Counsel for the Prosecution, Sir Hugh Beady-Scrimshaw QC (hereinafter referred to as The Prosecution):
Sooo...Mr. Flatulent...in your statement to the police, you claim to have seen your wife, Mrs. Edith Flatulent, enter your house at 4:33 precisely, thereby proving that she could not have been at the High Street Jewellers at the same time conducting a robbery with a sawn-off shotgun.
Mr. Clement Flatulent, 33 Bullshit Place, Dorking, Surrey (hereinafter referred to as The Witness):
That's right, guv'nor. I was watching telly at the time, see? And the Generation Game was on an' I 'ave a clear view into the hall from my settee. She just came in the door, went into the front room, and left a few minutes later. But, like I said to the rozzers, if she was 'ere, she couldn't 'ave been there as well, innit?
The Prosecution: (with a theatrical flourish pulls a drawing from the voluminous folds of his gown, and acknowledges applause from the gallery with a graceful inclination of his head) I present to the court a plan of Mr. Flatulent's house...
...From this plan, it is quite plain that if Mr. Flatulent was indeed sitting on his settee as he claims, then he had no sight of the front door, nor of the door to the front room. I put it to you, Mr. Flatulent, that you did not see who entered your house and cannot be sure that it was your wife.
The Witness: Oh 'eck.
Mrs. Edith Flatulent: (sobbing) It's a fair cop.
Substitute "The Author" for "The Witness", and "The Reader" for "The Prosecution", and you have a situation all too easy to get caught in. I know I often get carried away writing scenes and making assumptions about who can see what, only to have to come back and rewrite parts where I realise that what I've put on the page drives a bulldozer through the laws of physics and spatial consistency.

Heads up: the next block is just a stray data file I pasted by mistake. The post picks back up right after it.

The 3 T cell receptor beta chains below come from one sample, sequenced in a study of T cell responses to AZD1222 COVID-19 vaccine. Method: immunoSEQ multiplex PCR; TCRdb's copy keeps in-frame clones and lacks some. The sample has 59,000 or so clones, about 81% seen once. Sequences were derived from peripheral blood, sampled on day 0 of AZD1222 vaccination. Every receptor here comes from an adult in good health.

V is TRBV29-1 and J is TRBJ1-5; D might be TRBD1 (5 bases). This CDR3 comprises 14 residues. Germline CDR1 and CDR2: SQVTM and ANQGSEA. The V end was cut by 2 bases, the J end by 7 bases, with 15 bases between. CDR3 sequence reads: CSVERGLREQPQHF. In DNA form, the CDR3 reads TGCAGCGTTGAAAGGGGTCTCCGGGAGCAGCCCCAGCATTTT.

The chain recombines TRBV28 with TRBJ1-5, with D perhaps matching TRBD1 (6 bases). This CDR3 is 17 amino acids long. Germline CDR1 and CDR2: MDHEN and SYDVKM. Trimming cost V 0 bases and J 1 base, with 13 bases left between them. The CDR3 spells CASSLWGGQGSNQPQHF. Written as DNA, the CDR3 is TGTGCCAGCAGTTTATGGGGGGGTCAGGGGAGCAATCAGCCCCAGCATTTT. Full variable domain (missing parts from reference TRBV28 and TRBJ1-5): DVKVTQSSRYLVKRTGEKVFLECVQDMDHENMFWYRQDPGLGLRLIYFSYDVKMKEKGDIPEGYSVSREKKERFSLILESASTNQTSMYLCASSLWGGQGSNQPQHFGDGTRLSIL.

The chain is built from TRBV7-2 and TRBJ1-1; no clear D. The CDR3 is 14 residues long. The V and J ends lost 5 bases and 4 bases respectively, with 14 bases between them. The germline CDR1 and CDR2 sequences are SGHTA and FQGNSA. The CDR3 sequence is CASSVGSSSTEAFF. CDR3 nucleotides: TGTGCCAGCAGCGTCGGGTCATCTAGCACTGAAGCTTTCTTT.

Anywhere that line of sight becomes important, I find it essential to draw a picture. Plans and diagrams are invaluable tools in the writer's armoury for dealing with spatial consistency.
The most common tools here are simple top-view maps and plans to establish the spatial configuration of a setting. I use floor plans of buildings and ships, and maps of various scales for towns, regions, and whole planets.
Less obvious uses are to establish realistic travel times between A and B, whether from one room of a mansion to another, or one town to the next.
Of importance in action scenes is to confirm that the action you are describing has room to take place. Does anyone remember cartoons like Tom & Jerry, where chases took place down endless hallways that would require a house the size of Buckingham Palace to accommodate? You don't want your treasured WIP to end up like that, do you?
Finally, don't neglect the third dimension, particularly for line of sight questions. Can you really see from the bedroom window into the neighbour's yard? If in doubt, draw a vertical section to scale to see if you have line of sight over that eight-foot-high wall.
Or what about seeing from the top of that hill into the valley below? Anyone remember drawing contour sections in geography class? Your poetic description of the car chase the hero watches from the trig point might be all for naught if you haven't confirmed your line of sight. Often all you can see from the top of a hill are the tops of other hills!
Of course, you could just stick with what you've written. After all, nobody will notice.